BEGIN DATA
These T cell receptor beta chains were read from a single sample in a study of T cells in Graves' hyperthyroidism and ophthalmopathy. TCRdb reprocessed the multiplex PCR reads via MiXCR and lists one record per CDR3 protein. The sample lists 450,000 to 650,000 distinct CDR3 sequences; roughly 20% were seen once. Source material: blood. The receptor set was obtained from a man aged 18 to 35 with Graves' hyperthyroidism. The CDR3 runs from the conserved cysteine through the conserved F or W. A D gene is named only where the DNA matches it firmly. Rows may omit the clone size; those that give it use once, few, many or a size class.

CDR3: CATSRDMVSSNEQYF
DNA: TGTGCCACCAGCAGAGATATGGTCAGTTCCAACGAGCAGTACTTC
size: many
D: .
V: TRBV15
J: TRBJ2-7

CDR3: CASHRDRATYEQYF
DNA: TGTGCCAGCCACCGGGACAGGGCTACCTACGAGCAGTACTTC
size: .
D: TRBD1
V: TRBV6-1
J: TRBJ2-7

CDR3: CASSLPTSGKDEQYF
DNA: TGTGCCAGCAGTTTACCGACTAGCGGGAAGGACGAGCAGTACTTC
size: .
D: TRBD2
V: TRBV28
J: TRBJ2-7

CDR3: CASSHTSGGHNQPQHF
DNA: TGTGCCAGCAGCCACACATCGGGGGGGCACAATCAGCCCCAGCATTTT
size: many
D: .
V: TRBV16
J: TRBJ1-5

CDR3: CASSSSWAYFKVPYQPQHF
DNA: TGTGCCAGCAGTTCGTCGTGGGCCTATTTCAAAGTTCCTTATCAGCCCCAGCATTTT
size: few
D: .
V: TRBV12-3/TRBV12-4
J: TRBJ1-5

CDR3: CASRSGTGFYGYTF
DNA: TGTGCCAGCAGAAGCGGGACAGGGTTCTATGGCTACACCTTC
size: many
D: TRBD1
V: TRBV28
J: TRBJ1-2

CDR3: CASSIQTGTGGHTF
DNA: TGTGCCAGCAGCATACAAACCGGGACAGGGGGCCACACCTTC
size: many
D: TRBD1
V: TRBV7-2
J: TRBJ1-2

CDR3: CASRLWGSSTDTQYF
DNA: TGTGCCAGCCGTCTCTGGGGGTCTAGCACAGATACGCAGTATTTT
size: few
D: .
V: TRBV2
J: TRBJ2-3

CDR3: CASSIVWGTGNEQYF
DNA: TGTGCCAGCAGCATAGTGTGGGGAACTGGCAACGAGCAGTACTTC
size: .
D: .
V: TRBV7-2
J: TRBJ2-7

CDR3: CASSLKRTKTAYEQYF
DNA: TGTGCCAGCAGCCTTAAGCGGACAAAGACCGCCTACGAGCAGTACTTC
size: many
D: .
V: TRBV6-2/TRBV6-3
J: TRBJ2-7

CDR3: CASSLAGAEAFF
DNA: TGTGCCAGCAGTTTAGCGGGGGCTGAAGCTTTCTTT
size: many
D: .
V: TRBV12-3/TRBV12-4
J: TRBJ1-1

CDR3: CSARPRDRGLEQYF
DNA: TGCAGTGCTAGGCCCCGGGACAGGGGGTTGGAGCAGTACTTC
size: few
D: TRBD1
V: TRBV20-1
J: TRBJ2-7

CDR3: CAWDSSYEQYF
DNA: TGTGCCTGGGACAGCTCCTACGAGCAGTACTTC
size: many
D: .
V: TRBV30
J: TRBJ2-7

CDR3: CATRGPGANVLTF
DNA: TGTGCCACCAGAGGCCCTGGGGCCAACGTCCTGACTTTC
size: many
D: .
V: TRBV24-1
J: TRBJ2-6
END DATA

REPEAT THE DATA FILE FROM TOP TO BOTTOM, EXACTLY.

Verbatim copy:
These T cell receptor beta chains were read from a single sample in a study of T cells in Graves' hyperthyroidism and ophthalmopathy. TCRdb reprocessed the multiplex PCR reads via MiXCR and lists one record per CDR3 protein. The sample lists 450,000 to 650,000 distinct CDR3 sequences; roughly 20% were seen once. Source material: blood. The receptor set was obtained from a man aged 18 to 35 with Graves' hyperthyroidism. The CDR3 runs from the conserved cysteine through the conserved F or W. A D gene is named only where the DNA matches it firmly. Rows may omit the clone size; those that give it use once, few, many or a size class.

CDR3: CATSRDMVSSNEQYF
DNA: TGTGCCACCAGCAGAGATATGGTCAGTTCCAACGAGCAGTACTTC
size: many
D: .
V: TRBV15
J: TRBJ2-7

CDR3: CASHRDRATYEQYF
DNA: TGTGCCAGCCACCGGGACAGGGCTACCTACGAGCAGTACTTC
size: .
D: TRBD1
V: TRBV6-1
J: TRBJ2-7

CDR3: CASSLPTSGKDEQYF
DNA: TGTGCCAGCAGTTTACCGACTAGCGGGAAGGACGAGCAGTACTTC
size: .
D: TRBD2
V: TRBV28
J: TRBJ2-7

CDR3: CASSHTSGGHNQPQHF
DNA: TGTGCCAGCAGCCACACATCGGGGGGGCACAATCAGCCCCAGCATTTT
size: many
D: .
V: TRBV16
J: TRBJ1-5

CDR3: CASSSSWAYFKVPYQPQHF
DNA: TGTGCCAGCAGTTCGTCGTGGGCCTATTTCAAAGTTCCTTATCAGCCCCAGCATTTT
size: few
D: .
V: TRBV12-3/TRBV12-4
J: TRBJ1-5

CDR3: CASRSGTGFYGYTF
DNA: TGTGCCAGCAGAAGCGGGACAGGGTTCTATGGCTACACCTTC
size: many
D: TRBD1
V: TRBV28
J: TRBJ1-2

CDR3: CASSIQTGTGGHTF
DNA: TGTGCCAGCAGCATACAAACCGGGACAGGGGGCCACACCTTC
size: many
D: TRBD1
V: TRBV7-2
J: TRBJ1-2

CDR3: CASRLWGSSTDTQYF
DNA: TGTGCCAGCCGTCTCTGGGGGTCTAGCACAGATACGCAGTATTTT
size: few
D: .
V: TRBV2
J: TRBJ2-3

CDR3: CASSIVWGTGNEQYF
DNA: TGTGCCAGCAGCATAGTGTGGGGAACTGGCAACGAGCAGTACTTC
size: .
D: .
V: TRBV7-2
J: TRBJ2-7

CDR3: CASSLKRTKTAYEQYF
DNA: TGTGCCAGCAGCCTTAAGCGGACAAAGACCGCCTACGAGCAGTACTTC
size: many
D: .
V: TRBV6-2/TRBV6-3
J: TRBJ2-7

CDR3: CASSLAGAEAFF
DNA: TGTGCCAGCAGTTTAGCGGGGGCTGAAGCTTTCTTT
size: many
D: .
V: TRBV12-3/TRBV12-4
J: TRBJ1-1

CDR3: CSARPRDRGLEQYF
DNA: TGCAGTGCTAGGCCCCGGGACAGGGGGTTGGAGCAGTACTTC
size: few
D: TRBD1
V: TRBV20-1
J: TRBJ2-7

CDR3: CAWDSSYEQYF
DNA: TGTGCCTGGGACAGCTCCTACGAGCAGTACTTC
size: many
D: .
V: TRBV30
J: TRBJ2-7

CDR3: CATRGPGANVLTF
DNA: TGTGCCACCAGAGGCCCTGGGGCCAACGTCCTGACTTTC
size: many
D: .
V: TRBV24-1
J: TRBJ2-6